A Honduran couple said a Border Patrol agent forced their 3-year-old daughter to choose which of her parents would be allowed to stay in the U.S. “The agent asked her who she wanted to go with, mom or dad,” her mother, Tania, told NPR through an interpreter. “And the girl, because she is more attached to me, she said mom. But when they started to take [my husband] away, the girl started to cry.” The family was twice sent to Juárez, Mexico after crossing into El Paso in April by the Trump administration as part of its Migrant Protection Protocols, but eventually got to join family in the midwest. NPR
ACLU Files Lawsuit Over Asylum Rule
The American Civil Liberties Union filed a lawsuit in an effort to stymie a ban on asylum claims for migrants who have passed through other countries en route to the U.S.-Mexico border. The Justice Department and DHS announced a rule Monday that would block any the asylum process from migrants who pass through countries other than Mexico without applying for asylum in those countries and being denied. “This is the Trump administration’s most extreme run at an asylum ban yet,” said ACLU attorney Lee Gelernt in an announcement. “It clearly violates domestic and international law, and cannot stand.” Politico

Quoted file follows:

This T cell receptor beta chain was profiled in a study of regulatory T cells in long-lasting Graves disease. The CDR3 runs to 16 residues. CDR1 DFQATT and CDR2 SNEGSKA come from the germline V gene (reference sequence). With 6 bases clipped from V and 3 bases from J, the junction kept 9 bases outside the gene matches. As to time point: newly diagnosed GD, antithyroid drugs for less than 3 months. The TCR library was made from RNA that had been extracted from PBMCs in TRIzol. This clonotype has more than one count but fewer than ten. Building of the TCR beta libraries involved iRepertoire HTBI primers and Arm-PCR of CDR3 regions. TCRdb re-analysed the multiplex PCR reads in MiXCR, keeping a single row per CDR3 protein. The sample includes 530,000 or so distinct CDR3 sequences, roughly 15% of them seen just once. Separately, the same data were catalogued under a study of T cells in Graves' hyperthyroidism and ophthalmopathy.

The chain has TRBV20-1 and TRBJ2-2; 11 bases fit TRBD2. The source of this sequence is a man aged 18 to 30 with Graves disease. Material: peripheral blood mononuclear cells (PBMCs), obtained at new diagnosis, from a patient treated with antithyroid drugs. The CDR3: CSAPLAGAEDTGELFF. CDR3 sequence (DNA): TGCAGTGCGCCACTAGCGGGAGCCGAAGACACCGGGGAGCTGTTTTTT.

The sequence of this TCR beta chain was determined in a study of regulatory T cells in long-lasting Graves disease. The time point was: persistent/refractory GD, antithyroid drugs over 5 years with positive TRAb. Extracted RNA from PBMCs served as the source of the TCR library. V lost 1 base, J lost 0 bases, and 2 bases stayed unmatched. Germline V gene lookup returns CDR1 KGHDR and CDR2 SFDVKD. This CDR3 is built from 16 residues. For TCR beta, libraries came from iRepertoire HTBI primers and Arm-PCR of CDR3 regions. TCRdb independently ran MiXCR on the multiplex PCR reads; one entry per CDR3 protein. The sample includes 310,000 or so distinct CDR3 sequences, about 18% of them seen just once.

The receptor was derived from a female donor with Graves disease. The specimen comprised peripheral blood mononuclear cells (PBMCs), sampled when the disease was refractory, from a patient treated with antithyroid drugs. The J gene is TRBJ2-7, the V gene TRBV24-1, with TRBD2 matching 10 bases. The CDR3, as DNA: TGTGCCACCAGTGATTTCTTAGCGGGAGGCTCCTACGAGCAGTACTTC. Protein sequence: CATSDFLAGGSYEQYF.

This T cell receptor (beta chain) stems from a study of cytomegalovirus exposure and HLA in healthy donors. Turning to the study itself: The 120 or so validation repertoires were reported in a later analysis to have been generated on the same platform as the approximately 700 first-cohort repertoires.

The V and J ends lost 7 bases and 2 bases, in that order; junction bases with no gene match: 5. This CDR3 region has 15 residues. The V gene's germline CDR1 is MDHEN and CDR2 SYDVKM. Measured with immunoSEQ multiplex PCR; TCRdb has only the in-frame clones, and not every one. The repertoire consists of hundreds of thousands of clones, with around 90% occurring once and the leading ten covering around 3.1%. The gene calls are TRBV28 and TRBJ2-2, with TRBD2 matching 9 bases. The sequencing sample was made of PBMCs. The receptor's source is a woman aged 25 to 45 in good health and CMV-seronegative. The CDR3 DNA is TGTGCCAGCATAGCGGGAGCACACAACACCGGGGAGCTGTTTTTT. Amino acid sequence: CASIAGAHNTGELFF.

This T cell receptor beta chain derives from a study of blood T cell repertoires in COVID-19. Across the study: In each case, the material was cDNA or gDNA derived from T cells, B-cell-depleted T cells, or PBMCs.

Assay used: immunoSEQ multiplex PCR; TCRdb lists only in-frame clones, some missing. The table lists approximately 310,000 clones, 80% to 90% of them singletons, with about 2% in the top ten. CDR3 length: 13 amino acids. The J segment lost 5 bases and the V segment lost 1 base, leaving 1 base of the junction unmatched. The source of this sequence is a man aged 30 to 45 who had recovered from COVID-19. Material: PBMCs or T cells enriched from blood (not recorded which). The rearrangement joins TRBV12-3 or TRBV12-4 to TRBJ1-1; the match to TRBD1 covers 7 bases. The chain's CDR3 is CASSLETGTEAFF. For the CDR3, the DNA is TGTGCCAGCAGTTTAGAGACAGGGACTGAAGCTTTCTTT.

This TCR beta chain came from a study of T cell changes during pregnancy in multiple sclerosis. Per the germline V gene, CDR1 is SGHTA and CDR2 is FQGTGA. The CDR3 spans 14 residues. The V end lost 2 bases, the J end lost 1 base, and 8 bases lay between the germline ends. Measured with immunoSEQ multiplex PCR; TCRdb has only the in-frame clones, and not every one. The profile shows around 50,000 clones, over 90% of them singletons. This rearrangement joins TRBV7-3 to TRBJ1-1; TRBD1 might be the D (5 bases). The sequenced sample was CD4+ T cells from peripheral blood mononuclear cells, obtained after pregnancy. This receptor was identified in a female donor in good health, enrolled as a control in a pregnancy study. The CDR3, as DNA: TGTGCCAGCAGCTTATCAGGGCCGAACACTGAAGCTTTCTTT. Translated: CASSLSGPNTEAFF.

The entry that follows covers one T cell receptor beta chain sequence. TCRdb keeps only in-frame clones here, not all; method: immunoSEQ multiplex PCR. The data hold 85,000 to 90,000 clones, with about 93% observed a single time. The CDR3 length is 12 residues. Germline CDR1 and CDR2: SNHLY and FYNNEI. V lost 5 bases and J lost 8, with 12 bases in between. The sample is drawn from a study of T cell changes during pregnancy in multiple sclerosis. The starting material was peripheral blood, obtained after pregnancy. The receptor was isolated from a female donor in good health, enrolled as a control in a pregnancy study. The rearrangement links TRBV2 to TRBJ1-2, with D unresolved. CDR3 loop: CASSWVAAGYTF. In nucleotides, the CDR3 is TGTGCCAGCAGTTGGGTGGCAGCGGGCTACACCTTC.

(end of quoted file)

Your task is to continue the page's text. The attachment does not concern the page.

Washington – Asylum Policy Upended, Major Immigration Bill, Former Acting ICE Director Thought About Attacking Lawmaker
On Monday, the Trump administration announced one its most restrictive policies against Central American asylum seekers yet. Administration officials said they would deny asylum claims to migrants who failed to apply for protections in at least one of the countries they passed through to get to the United States. Under the new rule, which has already been challenged in federal court, Hondurans and Salvadorans would have to apply for asylum in Guatemala or Mexico before they were eligible for asylum in the U.S. Guatemalans would have to apply in Mexico.